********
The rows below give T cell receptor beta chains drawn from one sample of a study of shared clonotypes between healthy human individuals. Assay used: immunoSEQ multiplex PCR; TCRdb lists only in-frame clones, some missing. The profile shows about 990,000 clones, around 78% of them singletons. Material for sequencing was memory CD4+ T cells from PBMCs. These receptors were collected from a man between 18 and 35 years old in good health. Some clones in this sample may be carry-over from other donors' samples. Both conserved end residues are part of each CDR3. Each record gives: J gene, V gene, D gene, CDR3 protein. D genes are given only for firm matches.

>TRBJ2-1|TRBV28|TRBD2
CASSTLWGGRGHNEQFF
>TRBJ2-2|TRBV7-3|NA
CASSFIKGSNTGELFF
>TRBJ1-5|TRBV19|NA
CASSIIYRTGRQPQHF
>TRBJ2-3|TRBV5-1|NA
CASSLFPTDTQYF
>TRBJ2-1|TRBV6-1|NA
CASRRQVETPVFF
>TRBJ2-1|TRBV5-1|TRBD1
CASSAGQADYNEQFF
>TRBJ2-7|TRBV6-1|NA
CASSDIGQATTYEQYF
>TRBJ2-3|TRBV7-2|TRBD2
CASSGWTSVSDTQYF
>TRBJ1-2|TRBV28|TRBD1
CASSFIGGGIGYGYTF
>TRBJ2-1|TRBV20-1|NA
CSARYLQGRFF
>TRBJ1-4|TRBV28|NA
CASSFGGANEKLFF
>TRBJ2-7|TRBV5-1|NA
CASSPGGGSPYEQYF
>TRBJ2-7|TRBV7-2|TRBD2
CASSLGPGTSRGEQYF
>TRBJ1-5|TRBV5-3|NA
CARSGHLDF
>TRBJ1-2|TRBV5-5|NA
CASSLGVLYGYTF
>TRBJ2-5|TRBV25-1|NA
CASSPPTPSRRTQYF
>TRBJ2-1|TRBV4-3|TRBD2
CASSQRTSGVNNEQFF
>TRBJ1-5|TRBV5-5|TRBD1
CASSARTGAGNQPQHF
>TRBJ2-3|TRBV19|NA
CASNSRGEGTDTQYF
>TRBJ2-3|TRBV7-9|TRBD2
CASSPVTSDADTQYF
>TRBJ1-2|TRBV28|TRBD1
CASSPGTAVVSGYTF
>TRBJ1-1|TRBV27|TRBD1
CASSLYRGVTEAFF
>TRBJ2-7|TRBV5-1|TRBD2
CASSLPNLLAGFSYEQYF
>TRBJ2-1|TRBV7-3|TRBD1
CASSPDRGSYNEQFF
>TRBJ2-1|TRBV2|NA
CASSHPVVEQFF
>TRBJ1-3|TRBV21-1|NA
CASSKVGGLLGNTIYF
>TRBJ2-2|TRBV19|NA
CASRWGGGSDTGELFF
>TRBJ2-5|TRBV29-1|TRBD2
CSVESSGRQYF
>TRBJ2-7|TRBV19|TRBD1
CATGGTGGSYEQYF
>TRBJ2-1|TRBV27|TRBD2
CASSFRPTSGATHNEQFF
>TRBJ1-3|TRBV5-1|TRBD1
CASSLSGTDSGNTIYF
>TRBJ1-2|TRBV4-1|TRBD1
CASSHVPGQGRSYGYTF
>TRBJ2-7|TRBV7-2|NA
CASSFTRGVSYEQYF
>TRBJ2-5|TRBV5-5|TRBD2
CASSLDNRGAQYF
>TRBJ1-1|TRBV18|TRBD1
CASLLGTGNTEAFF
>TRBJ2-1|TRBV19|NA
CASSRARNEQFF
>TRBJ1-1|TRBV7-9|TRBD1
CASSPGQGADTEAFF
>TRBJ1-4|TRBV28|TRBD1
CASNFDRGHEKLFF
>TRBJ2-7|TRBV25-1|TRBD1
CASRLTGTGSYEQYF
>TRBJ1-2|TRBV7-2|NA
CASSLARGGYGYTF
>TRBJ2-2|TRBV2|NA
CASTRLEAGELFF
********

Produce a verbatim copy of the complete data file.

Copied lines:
The rows below give T cell receptor beta chains drawn from one sample of a study of shared clonotypes between healthy human individuals. Assay used: immunoSEQ multiplex PCR; TCRdb lists only in-frame clones, some missing. The profile shows about 990,000 clones, around 78% of them singletons. Material for sequencing was memory CD4+ T cells from PBMCs. These receptors were collected from a man between 18 and 35 years old in good health. Some clones in this sample may be carry-over from other donors' samples. Both conserved end residues are part of each CDR3. Each record gives: J gene, V gene, D gene, CDR3 protein. D genes are given only for firm matches.

>TRBJ2-1|TRBV28|TRBD2
CASSTLWGGRGHNEQFF
>TRBJ2-2|TRBV7-3|NA
CASSFIKGSNTGELFF
>TRBJ1-5|TRBV19|NA
CASSIIYRTGRQPQHF
>TRBJ2-3|TRBV5-1|NA
CASSLFPTDTQYF
>TRBJ2-1|TRBV6-1|NA
CASRRQVETPVFF
>TRBJ2-1|TRBV5-1|TRBD1
CASSAGQADYNEQFF
>TRBJ2-7|TRBV6-1|NA
CASSDIGQATTYEQYF
>TRBJ2-3|TRBV7-2|TRBD2
CASSGWTSVSDTQYF
>TRBJ1-2|TRBV28|TRBD1
CASSFIGGGIGYGYTF
>TRBJ2-1|TRBV20-1|NA
CSARYLQGRFF
>TRBJ1-4|TRBV28|NA
CASSFGGANEKLFF
>TRBJ2-7|TRBV5-1|NA
CASSPGGGSPYEQYF
>TRBJ2-7|TRBV7-2|TRBD2
CASSLGPGTSRGEQYF
>TRBJ1-5|TRBV5-3|NA
CARSGHLDF
>TRBJ1-2|TRBV5-5|NA
CASSLGVLYGYTF
>TRBJ2-5|TRBV25-1|NA
CASSPPTPSRRTQYF
>TRBJ2-1|TRBV4-3|TRBD2
CASSQRTSGVNNEQFF
>TRBJ1-5|TRBV5-5|TRBD1
CASSARTGAGNQPQHF
>TRBJ2-3|TRBV19|NA
CASNSRGEGTDTQYF
>TRBJ2-3|TRBV7-9|TRBD2
CASSPVTSDADTQYF
>TRBJ1-2|TRBV28|TRBD1
CASSPGTAVVSGYTF
>TRBJ1-1|TRBV27|TRBD1
CASSLYRGVTEAFF
>TRBJ2-7|TRBV5-1|TRBD2
CASSLPNLLAGFSYEQYF
>TRBJ2-1|TRBV7-3|TRBD1
CASSPDRGSYNEQFF
>TRBJ2-1|TRBV2|NA
CASSHPVVEQFF
>TRBJ1-3|TRBV21-1|NA
CASSKVGGLLGNTIYF
>TRBJ2-2|TRBV19|NA
CASRWGGGSDTGELFF
>TRBJ2-5|TRBV29-1|TRBD2
CSVESSGRQYF
>TRBJ2-7|TRBV19|TRBD1
CATGGTGGSYEQYF
>TRBJ2-1|TRBV27|TRBD2
CASSFRPTSGATHNEQFF
>TRBJ1-3|TRBV5-1|TRBD1
CASSLSGTDSGNTIYF
>TRBJ1-2|TRBV4-1|TRBD1
CASSHVPGQGRSYGYTF
>TRBJ2-7|TRBV7-2|NA
CASSFTRGVSYEQYF
>TRBJ2-5|TRBV5-5|TRBD2
CASSLDNRGAQYF
>TRBJ1-1|TRBV18|TRBD1
CASLLGTGNTEAFF
>TRBJ2-1|TRBV19|NA
CASSRARNEQFF
>TRBJ1-1|TRBV7-9|TRBD1
CASSPGQGADTEAFF
>TRBJ1-4|TRBV28|TRBD1
CASNFDRGHEKLFF
>TRBJ2-7|TRBV25-1|TRBD1
CASRLTGTGSYEQYF
>TRBJ1-2|TRBV7-2|NA
CASSLARGGYGYTF
>TRBJ2-2|TRBV2|NA
CASTRLEAGELFF